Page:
Roger Duthie, Independent Senior Advisor at Leverage Marketing Advisors and former Head of Global Sponsorship at Emirates, tells sportbusiness.com how sponsorship exposure has been strong during sport’s return and why it’s time for a focus to be placed on the safe return of fans to stadiums.
Prior to the COVID lockdown, Major League Baseball’s Spring Training was winding down. Some teams were working out how to get into the play-offs, others how to retain their title as champions, while others were curious to see how their young teams will emerge after a full MLB season under their belt. MLB Spring Training is a time of optimism and anticipation for teams and fans alike. Then the lockdown hit, and we were without baseball and sport for several months.
That lockdown is now finally over and most professional leagues around the world has restarted, MLB is also back. It’s back with a vengeance, and I don’t care that there are no fans there.
We’ve seen changes to rules, a new extra inning format, coaches wearing masks, players wearing masks and oddly enough, a change to the play-off format two hours before the first pitch is thrown. We’ve witnessed a coach whip out his mask to argue a call with an umpire and we’ve seen my home team, the Toronto Blue Jays, set up in nearby Buffalo. Weird, but I don’t care.
Baseball (and sport in general) really started to return with Korean Baseball, which quickly established new protocols and introduced cardboard cut-outs of fans. The MLB quickly took note and followed suit. This initiative has inspired some fans to purchase rows of their favourite pets while celebrities in the shape of cardboard cut-outs are showing up at every game. MLB umpires also appear to still be in Spring Training mode. Or maybe they are also actually cardboard cut-outs given the the amount of missed balls and strikes, as well as checked swing misses since the MLB re-boot. I actually don’t care though.
Football is back in Europe (as well as in the US) and Liverpool finally won another league title in front of an empty stadium. Bayern Munich won another Champions League title in Portugal after smashing Barcelona. The Champions League usually offers the best football in Europe with the most energetic fans anywhere. Instead we had to listen to piped-in cheers, music and chants…but still I don’t care.
I really don’t care about how sport has come back. All I care about it that sport is back and because of that I want to say thank you. Thank you to the athletes, the coaches, the officials and staff members around the world for bringing us back the thing we love. Thank you for allowing my son and I and countless families around the world to bond again, disagree, agree, debate, hug, laugh and cry over our favourite team’s misfortunes and successes.
Those four months of re-runs and repeats were fun at first – re-visiting classic games, Masters victories and Roger Federer’s Wimbledon wins. However, it all got old, pretty quickly. With the world being so upside down, with COVID-19 spreading rampantly, people losing their jobs, their loved ones and the global economy in a mess, thank you sports for coming back and allowing us to escape into your world for a few hours a day.
Sponsors are doing very well out of this unique situation too. Yes, there is no hospitality, but the reality is the hospitality portion of a sponsorship does not amount to a whole lot.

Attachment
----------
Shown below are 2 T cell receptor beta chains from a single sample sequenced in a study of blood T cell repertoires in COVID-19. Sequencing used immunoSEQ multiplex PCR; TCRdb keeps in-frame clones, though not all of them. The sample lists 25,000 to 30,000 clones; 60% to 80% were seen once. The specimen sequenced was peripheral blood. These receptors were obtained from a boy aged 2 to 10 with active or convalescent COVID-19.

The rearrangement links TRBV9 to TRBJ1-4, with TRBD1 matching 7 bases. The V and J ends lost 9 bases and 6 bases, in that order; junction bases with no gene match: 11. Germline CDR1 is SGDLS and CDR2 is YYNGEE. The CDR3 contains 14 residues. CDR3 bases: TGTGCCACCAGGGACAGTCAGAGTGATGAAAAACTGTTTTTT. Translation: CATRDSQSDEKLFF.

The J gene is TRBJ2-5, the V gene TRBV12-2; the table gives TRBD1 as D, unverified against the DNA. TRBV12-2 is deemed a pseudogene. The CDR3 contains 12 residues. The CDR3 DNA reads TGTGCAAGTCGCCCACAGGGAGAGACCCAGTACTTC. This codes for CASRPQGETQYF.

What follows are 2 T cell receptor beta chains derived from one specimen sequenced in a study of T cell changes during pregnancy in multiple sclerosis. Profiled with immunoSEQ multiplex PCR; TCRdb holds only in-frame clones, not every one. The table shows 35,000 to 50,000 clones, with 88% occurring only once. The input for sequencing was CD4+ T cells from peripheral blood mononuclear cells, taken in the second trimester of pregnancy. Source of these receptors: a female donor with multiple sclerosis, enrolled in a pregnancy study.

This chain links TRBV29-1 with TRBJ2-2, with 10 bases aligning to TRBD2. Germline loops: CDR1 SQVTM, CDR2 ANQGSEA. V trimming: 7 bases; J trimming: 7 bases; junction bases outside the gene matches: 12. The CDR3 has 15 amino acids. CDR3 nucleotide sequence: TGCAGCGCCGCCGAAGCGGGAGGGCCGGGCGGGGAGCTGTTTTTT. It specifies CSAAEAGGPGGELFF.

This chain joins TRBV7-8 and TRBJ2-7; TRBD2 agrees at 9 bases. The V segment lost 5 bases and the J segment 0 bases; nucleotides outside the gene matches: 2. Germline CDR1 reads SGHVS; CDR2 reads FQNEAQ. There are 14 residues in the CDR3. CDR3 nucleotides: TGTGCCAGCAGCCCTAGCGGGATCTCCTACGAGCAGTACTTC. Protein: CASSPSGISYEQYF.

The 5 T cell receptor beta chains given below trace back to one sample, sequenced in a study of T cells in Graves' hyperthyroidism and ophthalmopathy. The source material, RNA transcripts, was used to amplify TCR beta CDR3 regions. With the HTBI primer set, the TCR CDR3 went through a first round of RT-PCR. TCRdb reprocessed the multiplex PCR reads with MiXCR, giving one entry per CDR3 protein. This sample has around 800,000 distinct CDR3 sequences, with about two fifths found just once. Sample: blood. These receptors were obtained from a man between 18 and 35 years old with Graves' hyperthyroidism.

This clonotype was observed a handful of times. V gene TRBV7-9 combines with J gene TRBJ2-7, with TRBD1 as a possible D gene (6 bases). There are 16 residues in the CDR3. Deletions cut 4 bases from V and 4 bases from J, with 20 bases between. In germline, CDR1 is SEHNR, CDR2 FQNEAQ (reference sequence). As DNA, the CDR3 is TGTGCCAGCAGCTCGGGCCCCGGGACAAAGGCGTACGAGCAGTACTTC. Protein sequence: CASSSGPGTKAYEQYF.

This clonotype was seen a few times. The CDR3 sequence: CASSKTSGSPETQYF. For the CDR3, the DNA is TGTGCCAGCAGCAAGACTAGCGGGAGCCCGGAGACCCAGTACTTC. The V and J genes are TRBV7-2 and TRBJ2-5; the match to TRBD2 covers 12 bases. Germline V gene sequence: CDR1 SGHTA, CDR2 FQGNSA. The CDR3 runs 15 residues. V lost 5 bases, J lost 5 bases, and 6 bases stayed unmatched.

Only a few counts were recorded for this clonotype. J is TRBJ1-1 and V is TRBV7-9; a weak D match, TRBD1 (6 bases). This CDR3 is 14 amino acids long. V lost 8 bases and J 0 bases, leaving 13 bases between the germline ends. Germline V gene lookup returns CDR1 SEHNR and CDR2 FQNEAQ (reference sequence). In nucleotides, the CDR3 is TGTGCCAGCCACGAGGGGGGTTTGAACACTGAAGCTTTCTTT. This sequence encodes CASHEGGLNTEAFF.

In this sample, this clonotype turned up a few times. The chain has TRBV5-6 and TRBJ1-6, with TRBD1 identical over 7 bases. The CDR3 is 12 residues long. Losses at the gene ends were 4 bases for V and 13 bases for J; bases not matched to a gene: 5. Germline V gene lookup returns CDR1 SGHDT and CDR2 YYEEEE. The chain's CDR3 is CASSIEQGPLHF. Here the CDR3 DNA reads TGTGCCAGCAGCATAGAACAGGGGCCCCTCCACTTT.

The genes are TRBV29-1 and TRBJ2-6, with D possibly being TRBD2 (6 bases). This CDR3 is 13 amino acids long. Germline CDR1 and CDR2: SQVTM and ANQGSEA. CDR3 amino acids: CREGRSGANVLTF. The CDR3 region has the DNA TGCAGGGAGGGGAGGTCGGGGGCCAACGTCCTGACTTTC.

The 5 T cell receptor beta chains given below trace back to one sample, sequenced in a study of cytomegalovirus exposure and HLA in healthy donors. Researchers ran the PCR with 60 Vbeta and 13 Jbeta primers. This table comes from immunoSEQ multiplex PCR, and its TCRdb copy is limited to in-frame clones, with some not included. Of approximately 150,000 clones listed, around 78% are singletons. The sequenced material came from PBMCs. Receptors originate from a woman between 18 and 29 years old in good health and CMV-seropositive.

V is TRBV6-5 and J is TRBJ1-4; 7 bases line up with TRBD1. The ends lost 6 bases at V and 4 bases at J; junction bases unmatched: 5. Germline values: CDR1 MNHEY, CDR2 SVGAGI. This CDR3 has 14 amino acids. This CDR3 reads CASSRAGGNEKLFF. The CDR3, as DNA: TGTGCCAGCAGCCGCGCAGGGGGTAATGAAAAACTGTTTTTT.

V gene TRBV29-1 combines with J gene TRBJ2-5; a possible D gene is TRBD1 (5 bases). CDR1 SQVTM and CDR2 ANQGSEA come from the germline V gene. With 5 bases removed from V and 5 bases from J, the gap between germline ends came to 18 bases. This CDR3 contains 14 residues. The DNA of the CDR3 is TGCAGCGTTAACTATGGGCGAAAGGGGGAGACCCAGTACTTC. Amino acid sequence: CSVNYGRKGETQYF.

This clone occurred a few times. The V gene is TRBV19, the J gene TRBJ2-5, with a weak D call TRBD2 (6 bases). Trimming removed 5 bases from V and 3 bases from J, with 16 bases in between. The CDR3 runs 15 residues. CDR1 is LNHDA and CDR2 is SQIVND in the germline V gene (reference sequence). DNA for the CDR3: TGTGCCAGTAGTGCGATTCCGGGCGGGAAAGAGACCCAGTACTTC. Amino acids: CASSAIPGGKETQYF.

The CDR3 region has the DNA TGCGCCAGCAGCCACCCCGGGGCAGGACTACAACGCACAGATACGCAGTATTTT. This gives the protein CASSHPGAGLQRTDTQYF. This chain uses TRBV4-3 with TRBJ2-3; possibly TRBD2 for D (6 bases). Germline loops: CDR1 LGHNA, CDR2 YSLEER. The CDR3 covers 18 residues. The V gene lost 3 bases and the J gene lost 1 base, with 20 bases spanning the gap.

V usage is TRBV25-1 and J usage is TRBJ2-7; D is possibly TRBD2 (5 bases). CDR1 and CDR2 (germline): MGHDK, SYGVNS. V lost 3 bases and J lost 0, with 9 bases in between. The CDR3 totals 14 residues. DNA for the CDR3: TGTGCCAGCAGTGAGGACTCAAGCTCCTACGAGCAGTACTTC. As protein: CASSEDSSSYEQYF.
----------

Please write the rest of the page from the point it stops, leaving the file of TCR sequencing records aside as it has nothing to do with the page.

Sponsorship is important and it was a huge part of my life at Emirates and our team, but check out how many times now a Los Angeles Dodger (see Mookie Betts) has smashed a home run over right center field into the bleacher covered by a gigantic Emirates Airline banner. With ESPN, MLB Network and a host of other broadcasters globally showing more replays than ever, the amount of exposure for sponsors because of extra branding will skyrocket when companies like YouGov/SMG do their media valuations.
The virtual branding on the pitcher’s mound looks great, as does basketball’s virtual logos and the National Hockey League’s extra sponsors’ branding. Leagues and teams are trying to find creative ways to help with extra exposure and coverage for sponsors.
But I think it’s time to get some fans back into the venues. Baseball in Japan has already allowed a limited number of fans in their stadiums and a friend of mine in Tokyo told me that despite the different atmosphere, the evening was exciting, successful, and most importantly, safe.
Golf is the obvious choice for allowing spectators back in because it lends itself perfectly to social distancing. One insider told me that sponsors will come first, but in a limited capacity on one Tour. Many National Football League teams are also looking at reduced capacity of about 20 to 22% of fans, which is approximately 15-17,000 fans at various stadiums. I don’t believe there will or should be much fan activation on-site, but with social distancing, cashless payments, smart set-ups, touchless entry and masks, why not welcome fans back? I am in favour of a limited capacity of spectators in all sports just to get started. We might as well begin with a few fans rather than opening up the flood gates next year.
Clearly all of this needs to be executed with health and safety in mind and I believe this is possible. Imagine the New York Yankees and Dodgers in a World Series Game with 10,000 people cheering on. This doesn’t sound like much, but in today’s world, it’s a huge step forward.
Until then…Thank you sports.